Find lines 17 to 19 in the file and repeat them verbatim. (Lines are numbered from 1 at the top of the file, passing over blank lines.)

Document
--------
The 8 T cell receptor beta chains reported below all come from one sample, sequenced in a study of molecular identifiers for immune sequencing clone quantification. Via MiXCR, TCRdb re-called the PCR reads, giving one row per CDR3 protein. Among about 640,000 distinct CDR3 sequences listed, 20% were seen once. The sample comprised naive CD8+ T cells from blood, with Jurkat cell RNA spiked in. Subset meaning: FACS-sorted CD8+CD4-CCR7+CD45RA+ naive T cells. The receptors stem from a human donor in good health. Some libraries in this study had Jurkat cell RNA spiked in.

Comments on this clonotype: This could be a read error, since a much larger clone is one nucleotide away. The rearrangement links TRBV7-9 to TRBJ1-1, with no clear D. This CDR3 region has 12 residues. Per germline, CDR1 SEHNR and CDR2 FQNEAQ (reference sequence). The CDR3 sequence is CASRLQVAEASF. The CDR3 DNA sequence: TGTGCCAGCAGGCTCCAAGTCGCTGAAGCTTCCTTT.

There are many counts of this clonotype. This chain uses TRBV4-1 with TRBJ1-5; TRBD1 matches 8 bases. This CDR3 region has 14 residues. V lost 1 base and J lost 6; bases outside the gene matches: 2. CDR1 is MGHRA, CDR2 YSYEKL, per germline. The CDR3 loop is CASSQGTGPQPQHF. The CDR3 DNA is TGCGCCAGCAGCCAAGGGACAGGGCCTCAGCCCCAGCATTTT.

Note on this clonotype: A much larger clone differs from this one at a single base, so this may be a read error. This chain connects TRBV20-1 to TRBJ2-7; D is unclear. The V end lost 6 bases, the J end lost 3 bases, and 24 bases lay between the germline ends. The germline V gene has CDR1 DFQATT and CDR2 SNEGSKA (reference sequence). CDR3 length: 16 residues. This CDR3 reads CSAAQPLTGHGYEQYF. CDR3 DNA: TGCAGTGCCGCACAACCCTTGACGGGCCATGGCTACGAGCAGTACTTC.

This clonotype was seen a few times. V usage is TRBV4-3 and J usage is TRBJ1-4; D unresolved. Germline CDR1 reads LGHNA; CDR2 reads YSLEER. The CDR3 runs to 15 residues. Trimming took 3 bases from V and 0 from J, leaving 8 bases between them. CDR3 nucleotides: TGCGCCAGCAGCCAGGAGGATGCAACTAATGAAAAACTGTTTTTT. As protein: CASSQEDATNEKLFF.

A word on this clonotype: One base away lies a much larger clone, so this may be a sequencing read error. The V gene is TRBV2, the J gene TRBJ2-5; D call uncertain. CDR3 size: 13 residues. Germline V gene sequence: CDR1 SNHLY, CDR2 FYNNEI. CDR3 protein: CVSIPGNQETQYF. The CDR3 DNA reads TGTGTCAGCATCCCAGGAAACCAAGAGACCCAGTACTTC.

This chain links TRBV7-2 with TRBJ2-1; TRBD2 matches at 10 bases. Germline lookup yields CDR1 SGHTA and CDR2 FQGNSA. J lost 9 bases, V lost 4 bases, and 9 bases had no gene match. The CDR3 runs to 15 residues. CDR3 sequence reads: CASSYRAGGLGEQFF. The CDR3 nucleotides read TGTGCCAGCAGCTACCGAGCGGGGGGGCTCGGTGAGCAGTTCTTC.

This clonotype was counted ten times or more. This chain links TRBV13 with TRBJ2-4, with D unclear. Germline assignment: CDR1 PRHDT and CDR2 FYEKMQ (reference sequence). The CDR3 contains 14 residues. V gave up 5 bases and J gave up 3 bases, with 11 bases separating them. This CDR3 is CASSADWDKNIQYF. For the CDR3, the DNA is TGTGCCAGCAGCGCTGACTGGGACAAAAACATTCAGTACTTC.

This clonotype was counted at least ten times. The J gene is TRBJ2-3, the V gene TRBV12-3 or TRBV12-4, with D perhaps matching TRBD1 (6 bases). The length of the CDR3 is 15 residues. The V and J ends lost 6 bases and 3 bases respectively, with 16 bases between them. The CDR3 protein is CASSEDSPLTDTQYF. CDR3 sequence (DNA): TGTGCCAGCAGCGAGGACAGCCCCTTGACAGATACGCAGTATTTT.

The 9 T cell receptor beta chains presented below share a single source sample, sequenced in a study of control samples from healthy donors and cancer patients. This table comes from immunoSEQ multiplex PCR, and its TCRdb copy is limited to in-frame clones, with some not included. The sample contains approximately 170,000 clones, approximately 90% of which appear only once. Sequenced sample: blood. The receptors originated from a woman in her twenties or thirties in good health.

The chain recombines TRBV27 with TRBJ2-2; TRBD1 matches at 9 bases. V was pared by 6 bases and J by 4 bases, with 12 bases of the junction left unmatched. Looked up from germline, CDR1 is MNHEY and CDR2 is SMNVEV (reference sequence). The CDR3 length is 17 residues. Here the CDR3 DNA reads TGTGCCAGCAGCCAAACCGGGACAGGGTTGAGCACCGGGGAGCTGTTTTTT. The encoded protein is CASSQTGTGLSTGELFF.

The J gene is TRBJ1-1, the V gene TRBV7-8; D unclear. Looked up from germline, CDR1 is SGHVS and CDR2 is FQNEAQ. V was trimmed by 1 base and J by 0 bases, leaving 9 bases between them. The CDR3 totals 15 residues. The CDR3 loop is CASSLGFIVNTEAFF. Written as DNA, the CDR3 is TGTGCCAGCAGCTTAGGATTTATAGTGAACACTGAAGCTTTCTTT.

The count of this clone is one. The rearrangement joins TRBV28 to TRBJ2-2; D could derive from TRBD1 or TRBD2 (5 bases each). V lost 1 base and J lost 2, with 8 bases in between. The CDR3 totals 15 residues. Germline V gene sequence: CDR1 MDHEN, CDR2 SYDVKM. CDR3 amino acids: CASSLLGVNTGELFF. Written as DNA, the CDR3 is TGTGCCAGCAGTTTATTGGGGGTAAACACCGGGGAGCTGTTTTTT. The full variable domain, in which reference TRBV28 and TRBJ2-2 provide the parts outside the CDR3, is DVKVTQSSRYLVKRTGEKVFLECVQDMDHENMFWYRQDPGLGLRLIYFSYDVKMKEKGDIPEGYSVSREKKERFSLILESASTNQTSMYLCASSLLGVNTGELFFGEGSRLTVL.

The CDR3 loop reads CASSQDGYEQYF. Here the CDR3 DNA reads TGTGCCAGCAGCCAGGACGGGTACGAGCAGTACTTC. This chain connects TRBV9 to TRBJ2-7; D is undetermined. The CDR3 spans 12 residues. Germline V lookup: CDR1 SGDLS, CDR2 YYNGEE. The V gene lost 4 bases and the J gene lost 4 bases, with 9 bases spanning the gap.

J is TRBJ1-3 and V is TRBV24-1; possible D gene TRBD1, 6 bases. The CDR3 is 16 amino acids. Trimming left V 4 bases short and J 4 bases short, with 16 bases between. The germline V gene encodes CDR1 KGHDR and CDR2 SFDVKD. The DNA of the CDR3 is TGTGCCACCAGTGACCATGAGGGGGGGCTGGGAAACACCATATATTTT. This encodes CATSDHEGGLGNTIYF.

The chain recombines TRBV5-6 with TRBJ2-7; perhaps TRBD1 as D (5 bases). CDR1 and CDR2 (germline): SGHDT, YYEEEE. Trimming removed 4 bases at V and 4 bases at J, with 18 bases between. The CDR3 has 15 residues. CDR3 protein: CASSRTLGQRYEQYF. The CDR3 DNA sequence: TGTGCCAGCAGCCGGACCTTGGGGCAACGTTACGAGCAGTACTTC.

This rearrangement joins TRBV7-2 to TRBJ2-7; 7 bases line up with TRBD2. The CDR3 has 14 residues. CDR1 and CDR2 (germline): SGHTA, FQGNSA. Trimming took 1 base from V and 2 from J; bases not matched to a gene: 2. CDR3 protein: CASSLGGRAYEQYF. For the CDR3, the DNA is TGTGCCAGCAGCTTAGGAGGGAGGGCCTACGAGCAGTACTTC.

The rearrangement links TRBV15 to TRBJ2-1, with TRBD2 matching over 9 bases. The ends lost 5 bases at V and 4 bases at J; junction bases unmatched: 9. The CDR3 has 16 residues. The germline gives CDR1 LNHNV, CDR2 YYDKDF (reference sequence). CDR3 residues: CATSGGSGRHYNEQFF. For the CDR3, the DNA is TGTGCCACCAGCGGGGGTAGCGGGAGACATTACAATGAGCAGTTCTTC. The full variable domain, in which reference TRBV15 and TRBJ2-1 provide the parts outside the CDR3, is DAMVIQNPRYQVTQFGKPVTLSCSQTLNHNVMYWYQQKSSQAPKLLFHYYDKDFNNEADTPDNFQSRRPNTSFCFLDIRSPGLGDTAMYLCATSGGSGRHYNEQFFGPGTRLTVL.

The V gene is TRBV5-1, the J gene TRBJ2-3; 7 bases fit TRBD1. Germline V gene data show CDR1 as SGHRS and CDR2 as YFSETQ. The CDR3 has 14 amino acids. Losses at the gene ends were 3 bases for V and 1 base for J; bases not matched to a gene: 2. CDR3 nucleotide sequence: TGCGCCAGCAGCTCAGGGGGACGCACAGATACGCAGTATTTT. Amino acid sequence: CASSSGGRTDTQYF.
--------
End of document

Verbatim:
This rearrangement joins TRBV7-2 to TRBJ2-7; 7 bases line up with TRBD2. The CDR3 has 14 residues. CDR1 and CDR2 (germline): SGHTA, FQGNSA. Trimming took 1 base from V and 2 from J; bases not matched to a gene: 2. CDR3 protein: CASSLGGRAYEQYF. For the CDR3, the DNA is TGTGCCAGCAGCTTAGGAGGGAGGGCCTACGAGCAGTACTTC.

The rearrangement links TRBV15 to TRBJ2-1, with TRBD2 matching over 9 bases. The ends lost 5 bases at V and 4 bases at J; junction bases unmatched: 9. The CDR3 has 16 residues. The germline gives CDR1 LNHNV, CDR2 YYDKDF (reference sequence). CDR3 residues: CATSGGSGRHYNEQFF. For the CDR3, the DNA is TGTGCCACCAGCGGGGGTAGCGGGAGACATTACAATGAGCAGTTCTTC. The full variable domain, in which reference TRBV15 and TRBJ2-1 provide the parts outside the CDR3, is DAMVIQNPRYQVTQFGKPVTLSCSQTLNHNVMYWYQQKSSQAPKLLFHYYDKDFNNEADTPDNFQSRRPNTSFCFLDIRSPGLGDTAMYLCATSGGSGRHYNEQFFGPGTRLTVL.

The V gene is TRBV5-1, the J gene TRBJ2-3; 7 bases fit TRBD1. Germline V gene data show CDR1 as SGHRS and CDR2 as YFSETQ. The CDR3 has 14 amino acids. Losses at the gene ends were 3 bases for V and 1 base for J; bases not matched to a gene: 2. CDR3 nucleotide sequence: TGCGCCAGCAGCTCAGGGGGACGCACAGATACGCAGTATTTT. Amino acid sequence: CASSSGGRTDTQYF.